A current landmark legal case in the U.S. Supreme Court will have huge implications for the 2024 presidential elections, particularly focusing on whether former President Donald Trump can once again run for the presidency. This case is primarily centered on the interpretation of Section 3 of the 14th Amendment, a seldom-invoked section that prohibits anyone who has partaken in insurrection or rebellion against the United States from holding office. The crux of the argument lies in Trump’s role in the events of January 6, 2021, during which the Capitol was stormed by a violent mob.
The dispute originated in Colorado, where a lawsuit was initiated by voters to block Trump from being on the primary ballot. They pointed to his actions connected to the Capitol riot as grounds for disqualification under the 14th Amendment. The Colorado Supreme Court ruled against Trump, marking a turning point as the interpretation of Section 3 of the 14th Amendment has not been widely challenged since its establishment in 1868.
The Supreme Court’s decision isn’t only about Trump’s eligibility in Colorado but has wider national significance. Over 30 states are waiting for direction as legal challenges to Trump’s candidacy under the identical constitutional provision are pending nationwide. Therefore, the Supreme Court’s ruling is likely to set a precedent affecting the electoral setting and the application of the 14th Amendment in the future.
There is a broad range of legal opinions on this matter. Some legal experts argue that Trump’s actions on January 6 meet the criteria for engagement in insurrection, thereby disqualifying him from holding office. Others argue that the amendment was never intended to apply to presidential candidates, with historical precedents and legal interpretations backing both viewpoints. Trump’s legal team is challenging the Colorado ruling, claiming that the disqualification clause does not apply to him and that his actions do not meet the legal definition of insurrection. They argue that removing him from the ballot would limit voter choice and exceed the 14th Amendment’s scope.
During the oral arguments held on Thursday, February 8, the justices seemed skeptical about barring Trump from the ballot. They suggested that it should be Congress, not individual states, which should set standards for disqualifying presidential candidates for engaging in insurrection. This perspective brings into question the balance of power between state and federal authorities in determining election eligibility and its larger implications for American democracy.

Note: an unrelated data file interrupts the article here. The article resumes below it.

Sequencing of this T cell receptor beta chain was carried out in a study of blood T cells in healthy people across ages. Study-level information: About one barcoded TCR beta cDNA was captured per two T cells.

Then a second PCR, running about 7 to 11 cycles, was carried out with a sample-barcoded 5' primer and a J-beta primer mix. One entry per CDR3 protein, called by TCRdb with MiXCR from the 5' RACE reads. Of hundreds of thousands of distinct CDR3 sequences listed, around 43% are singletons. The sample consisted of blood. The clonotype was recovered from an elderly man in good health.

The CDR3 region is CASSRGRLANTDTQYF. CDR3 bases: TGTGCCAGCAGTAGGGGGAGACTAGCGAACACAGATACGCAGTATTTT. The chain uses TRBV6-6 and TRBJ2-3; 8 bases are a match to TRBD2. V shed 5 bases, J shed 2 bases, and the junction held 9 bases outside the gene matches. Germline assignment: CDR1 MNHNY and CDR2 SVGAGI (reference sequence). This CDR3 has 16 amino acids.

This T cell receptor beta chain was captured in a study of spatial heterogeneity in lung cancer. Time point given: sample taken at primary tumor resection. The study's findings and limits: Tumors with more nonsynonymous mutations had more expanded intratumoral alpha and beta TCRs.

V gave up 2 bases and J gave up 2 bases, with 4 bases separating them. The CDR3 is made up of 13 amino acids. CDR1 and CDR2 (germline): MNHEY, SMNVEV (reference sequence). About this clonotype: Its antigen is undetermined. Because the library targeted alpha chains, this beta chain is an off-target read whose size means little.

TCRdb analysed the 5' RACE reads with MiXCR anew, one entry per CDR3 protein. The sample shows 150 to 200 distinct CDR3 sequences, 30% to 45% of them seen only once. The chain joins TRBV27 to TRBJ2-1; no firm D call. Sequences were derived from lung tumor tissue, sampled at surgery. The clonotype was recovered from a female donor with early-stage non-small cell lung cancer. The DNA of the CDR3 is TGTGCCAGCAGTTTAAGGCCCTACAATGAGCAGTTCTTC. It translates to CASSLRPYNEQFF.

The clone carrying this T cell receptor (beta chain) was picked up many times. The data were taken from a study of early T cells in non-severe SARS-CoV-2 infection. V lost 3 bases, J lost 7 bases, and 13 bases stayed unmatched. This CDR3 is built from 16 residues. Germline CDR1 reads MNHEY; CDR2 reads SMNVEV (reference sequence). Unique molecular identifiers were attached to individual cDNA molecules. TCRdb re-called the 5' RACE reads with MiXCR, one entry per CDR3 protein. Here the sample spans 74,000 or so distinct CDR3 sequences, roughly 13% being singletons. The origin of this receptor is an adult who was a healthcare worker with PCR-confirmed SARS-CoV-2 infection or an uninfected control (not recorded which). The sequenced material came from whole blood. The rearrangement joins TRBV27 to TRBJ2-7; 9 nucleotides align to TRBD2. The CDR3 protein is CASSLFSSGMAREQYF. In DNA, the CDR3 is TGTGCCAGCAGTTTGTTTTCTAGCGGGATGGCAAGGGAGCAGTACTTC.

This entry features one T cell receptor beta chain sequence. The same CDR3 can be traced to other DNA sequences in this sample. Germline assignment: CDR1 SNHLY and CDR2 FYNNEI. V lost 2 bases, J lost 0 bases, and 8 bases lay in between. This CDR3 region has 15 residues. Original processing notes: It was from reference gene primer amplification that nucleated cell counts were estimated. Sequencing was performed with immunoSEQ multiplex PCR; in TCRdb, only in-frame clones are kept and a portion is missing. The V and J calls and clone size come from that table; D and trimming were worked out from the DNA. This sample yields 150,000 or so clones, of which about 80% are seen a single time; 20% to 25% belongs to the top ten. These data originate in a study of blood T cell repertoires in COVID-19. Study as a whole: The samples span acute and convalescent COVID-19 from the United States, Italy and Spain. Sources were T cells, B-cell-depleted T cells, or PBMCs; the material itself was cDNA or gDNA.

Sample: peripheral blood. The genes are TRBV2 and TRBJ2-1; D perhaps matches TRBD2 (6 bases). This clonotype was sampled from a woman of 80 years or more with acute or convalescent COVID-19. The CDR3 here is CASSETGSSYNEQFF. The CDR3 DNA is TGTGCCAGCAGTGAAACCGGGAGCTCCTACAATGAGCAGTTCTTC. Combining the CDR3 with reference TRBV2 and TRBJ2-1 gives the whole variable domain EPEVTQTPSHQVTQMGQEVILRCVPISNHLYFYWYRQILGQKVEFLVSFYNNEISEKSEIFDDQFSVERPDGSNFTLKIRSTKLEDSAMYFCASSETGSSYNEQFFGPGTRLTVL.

Jonathan F. Mitchell has been selected by Trump as his legal representative. Mitchell, a former clerk for Justice Antonin Scalia and Texas solicitor general, is known for his role in creating SB8, a unique anti-abortion law in Texas. This law allows ordinary citizens to file legal complaints against anyone involved in performing the procedure. Mitchell has extensive experience arguing cases at the Supreme Court and has taught law at several prestigious universities such as Stanford, the University of Texas, the University of Chicago, and George Mason University.
The plaintiffs from Colorado who initiated the lawsuit to remove Trump from the electoral ballot are represented by Jason C. Murray. A Harvard Law School graduate, Murray has previously worked as a clerk for both Justice Elena Kagan and Justice Neil Gorsuch while Gorsuch was serving on the 10th Circuit. Murray has considerable experience as a trial lawyer.
The case has attracted a great deal of attention, with over 80 amicus briefs filed, showing the deep divisions and high stakes. Witnesses in the Colorado trial, including Representative Eric Swalwell and police officers who responded to the Capitol attack, offered firsthand accounts of the events, while legal experts discussed the definition of insurrection and the historical context of the 14th Amendment.
As the Supreme Court considers these arguments, its verdict will not only decide Trump’s political future but will also examine fundamental issues such as insurrection, constitutional accountability, and the qualifications for public office. With the country’s attention focused on the case, the result will have far-reaching implications for the rule of law and the principles that uphold American democracy.